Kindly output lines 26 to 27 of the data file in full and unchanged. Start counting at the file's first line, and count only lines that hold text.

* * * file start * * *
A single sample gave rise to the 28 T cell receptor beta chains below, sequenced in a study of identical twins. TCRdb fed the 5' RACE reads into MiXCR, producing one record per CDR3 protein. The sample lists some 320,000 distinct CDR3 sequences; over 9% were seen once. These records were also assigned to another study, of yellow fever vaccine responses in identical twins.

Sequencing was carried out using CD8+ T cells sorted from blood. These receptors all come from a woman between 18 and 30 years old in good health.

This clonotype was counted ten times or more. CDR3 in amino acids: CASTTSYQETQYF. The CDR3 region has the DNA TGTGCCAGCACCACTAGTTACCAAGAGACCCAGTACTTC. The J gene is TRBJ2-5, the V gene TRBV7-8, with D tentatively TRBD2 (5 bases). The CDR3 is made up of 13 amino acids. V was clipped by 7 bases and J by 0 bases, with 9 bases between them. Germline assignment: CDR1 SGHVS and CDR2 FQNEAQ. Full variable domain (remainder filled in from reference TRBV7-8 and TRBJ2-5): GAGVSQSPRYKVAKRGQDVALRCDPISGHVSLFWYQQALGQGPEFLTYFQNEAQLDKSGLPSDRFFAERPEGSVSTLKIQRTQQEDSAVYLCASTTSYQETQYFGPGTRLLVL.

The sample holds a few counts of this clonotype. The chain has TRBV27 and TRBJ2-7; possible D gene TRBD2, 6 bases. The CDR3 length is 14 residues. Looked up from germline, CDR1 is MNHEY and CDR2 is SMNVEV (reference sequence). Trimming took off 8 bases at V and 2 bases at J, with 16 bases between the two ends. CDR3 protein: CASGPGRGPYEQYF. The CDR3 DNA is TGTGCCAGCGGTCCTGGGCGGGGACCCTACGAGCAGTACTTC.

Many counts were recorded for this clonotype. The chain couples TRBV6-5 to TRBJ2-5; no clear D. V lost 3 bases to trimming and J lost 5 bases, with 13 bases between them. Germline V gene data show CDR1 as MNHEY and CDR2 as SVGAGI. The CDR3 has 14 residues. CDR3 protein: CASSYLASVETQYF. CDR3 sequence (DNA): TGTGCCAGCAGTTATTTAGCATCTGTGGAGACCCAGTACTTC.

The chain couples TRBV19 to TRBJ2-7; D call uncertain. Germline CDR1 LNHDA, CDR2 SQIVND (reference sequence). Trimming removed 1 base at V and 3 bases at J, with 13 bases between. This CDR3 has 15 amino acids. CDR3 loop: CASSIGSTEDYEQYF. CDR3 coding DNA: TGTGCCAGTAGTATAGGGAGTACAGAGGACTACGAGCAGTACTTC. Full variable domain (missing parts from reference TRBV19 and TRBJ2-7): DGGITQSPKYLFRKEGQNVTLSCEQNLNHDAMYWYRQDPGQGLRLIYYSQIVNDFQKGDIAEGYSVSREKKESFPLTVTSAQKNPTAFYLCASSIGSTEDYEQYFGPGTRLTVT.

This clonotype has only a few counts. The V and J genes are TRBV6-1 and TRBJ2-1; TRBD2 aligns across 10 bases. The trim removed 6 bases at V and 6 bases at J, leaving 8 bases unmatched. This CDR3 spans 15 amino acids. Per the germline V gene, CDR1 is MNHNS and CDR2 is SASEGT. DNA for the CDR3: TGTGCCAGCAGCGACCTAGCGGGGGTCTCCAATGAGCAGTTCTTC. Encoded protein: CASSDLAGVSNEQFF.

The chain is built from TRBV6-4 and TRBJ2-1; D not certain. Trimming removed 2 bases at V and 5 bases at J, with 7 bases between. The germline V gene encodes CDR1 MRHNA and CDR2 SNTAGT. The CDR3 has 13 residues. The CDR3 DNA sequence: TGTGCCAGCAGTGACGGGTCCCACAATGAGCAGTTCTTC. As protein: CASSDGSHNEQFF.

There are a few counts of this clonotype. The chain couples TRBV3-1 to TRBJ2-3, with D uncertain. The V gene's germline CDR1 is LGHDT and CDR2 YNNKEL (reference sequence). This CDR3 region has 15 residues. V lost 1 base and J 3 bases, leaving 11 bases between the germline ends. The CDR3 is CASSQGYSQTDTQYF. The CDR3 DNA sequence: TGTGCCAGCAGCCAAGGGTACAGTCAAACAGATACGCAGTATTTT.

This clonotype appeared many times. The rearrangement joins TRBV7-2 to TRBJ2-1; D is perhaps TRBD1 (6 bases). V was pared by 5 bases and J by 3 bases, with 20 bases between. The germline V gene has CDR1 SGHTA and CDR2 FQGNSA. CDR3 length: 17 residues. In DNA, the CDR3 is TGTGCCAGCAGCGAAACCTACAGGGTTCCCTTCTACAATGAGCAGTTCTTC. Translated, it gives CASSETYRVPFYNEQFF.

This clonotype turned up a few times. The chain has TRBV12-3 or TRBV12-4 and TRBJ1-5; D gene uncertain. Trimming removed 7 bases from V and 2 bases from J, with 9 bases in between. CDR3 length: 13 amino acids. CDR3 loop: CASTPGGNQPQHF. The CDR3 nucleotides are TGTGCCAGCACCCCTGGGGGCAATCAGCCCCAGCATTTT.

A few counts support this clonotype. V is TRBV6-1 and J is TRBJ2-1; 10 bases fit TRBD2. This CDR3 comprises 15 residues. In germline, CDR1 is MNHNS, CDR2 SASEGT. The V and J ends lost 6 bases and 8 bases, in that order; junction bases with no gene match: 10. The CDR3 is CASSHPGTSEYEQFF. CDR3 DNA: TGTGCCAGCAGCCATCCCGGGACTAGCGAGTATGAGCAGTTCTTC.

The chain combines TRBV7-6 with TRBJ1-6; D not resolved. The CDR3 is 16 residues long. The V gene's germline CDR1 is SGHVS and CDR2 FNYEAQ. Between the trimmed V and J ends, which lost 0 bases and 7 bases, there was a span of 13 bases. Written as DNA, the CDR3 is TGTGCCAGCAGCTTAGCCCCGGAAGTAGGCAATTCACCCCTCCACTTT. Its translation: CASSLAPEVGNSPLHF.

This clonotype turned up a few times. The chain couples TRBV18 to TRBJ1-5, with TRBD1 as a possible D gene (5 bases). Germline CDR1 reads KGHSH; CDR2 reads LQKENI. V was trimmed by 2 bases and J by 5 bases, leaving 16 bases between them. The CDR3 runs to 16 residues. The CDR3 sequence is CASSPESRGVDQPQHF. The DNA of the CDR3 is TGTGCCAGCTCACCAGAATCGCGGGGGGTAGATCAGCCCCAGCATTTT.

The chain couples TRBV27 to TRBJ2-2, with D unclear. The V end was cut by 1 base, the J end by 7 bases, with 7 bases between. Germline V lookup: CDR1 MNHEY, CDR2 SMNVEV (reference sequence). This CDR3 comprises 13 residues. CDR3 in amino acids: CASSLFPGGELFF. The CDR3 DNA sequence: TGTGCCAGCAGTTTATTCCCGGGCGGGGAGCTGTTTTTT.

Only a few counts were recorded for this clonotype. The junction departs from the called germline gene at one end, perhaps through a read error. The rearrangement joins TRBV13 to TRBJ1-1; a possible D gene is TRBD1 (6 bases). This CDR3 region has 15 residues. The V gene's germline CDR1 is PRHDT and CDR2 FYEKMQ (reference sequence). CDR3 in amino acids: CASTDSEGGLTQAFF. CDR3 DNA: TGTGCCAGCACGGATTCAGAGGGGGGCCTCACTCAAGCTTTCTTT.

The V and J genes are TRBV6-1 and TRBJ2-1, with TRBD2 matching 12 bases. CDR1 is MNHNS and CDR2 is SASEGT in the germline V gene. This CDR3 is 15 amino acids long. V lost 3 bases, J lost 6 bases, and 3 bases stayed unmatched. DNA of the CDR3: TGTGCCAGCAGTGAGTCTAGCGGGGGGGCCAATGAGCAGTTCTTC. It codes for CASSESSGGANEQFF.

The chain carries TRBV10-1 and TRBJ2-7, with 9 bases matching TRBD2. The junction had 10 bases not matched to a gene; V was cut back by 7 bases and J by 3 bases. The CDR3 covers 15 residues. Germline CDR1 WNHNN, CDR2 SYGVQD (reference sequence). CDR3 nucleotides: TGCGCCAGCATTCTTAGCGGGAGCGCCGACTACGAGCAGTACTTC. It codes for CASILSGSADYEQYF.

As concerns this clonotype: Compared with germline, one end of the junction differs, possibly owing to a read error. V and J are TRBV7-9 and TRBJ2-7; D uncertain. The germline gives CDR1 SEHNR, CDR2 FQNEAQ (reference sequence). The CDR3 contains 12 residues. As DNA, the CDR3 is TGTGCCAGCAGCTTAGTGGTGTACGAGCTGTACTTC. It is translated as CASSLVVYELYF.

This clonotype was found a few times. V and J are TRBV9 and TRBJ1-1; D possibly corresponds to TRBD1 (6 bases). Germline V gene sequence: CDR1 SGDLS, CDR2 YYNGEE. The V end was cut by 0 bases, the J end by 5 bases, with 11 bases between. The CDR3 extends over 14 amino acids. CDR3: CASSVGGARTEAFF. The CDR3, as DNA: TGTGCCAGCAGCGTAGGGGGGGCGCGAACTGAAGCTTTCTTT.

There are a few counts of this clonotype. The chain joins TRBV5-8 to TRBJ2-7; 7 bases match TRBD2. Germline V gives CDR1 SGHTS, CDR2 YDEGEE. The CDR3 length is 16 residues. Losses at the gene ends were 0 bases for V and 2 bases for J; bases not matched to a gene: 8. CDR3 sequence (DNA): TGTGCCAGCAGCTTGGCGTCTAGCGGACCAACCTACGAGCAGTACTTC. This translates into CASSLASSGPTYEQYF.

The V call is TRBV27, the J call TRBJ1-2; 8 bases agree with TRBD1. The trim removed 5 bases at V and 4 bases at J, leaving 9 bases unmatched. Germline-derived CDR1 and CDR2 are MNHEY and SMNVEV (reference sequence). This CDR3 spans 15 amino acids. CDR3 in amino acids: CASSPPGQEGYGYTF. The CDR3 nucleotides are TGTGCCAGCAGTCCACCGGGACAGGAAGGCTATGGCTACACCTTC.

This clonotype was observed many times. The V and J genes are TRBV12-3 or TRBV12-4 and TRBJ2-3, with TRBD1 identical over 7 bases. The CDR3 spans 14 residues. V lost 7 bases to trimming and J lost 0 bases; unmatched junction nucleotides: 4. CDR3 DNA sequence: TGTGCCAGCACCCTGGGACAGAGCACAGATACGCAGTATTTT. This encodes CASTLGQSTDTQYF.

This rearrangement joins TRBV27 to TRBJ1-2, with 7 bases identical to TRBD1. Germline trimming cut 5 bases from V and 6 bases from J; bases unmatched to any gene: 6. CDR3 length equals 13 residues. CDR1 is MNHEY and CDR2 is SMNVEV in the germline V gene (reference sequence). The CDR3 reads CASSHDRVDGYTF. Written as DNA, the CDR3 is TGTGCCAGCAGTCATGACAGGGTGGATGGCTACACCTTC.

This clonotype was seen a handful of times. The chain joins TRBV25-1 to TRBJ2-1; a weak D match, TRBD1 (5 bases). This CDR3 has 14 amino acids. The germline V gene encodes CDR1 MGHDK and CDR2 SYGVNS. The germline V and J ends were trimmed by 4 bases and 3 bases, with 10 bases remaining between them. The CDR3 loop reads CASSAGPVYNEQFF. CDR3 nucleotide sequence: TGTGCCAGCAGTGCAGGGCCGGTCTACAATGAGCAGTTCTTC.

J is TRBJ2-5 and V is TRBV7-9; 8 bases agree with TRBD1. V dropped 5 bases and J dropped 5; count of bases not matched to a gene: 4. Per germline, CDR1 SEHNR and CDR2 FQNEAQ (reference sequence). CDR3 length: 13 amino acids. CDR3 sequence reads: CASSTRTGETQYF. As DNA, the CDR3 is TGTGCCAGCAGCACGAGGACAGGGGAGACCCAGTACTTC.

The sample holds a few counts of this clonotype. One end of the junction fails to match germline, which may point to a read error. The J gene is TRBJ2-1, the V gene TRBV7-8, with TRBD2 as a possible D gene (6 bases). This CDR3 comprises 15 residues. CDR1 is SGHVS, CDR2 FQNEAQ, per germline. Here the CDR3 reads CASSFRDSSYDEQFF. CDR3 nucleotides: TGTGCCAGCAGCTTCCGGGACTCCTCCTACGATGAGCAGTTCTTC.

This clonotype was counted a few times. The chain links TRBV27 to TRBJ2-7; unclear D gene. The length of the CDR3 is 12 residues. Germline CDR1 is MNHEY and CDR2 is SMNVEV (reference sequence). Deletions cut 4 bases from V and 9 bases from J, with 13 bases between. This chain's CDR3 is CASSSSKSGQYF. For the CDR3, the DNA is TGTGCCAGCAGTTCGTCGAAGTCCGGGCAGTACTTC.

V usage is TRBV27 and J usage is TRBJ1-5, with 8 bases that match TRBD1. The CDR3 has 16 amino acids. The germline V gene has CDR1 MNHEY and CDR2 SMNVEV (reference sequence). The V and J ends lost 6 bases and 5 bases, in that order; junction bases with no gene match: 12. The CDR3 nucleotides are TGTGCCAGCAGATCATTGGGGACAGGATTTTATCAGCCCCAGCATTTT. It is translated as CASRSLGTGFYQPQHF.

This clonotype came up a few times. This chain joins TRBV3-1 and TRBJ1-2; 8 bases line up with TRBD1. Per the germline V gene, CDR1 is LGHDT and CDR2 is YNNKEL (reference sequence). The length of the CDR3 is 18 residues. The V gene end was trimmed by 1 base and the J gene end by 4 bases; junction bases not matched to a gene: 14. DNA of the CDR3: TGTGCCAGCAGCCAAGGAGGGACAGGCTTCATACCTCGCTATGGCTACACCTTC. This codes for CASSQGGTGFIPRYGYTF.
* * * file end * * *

J is TRBJ2-5 and V is TRBV7-9; 8 bases agree with TRBD1. V dropped 5 bases and J dropped 5; count of bases not matched to a gene: 4. Per germline, CDR1 SEHNR and CDR2 FQNEAQ (reference sequence). CDR3 length: 13 amino acids. CDR3 sequence reads: CASSTRTGETQYF. As DNA, the CDR3 is TGTGCCAGCAGCACGAGGACAGGGGAGACCCAGTACTTC.

The sample holds a few counts of this clonotype. One end of the junction fails to match germline, which may point to a read error. The J gene is TRBJ2-1, the V gene TRBV7-8, with TRBD2 as a possible D gene (6 bases). This CDR3 comprises 15 residues. CDR1 is SGHVS, CDR2 FQNEAQ, per germline. Here the CDR3 reads CASSFRDSSYDEQFF. CDR3 nucleotides: TGTGCCAGCAGCTTCCGGGACTCCTCCTACGATGAGCAGTTCTTC.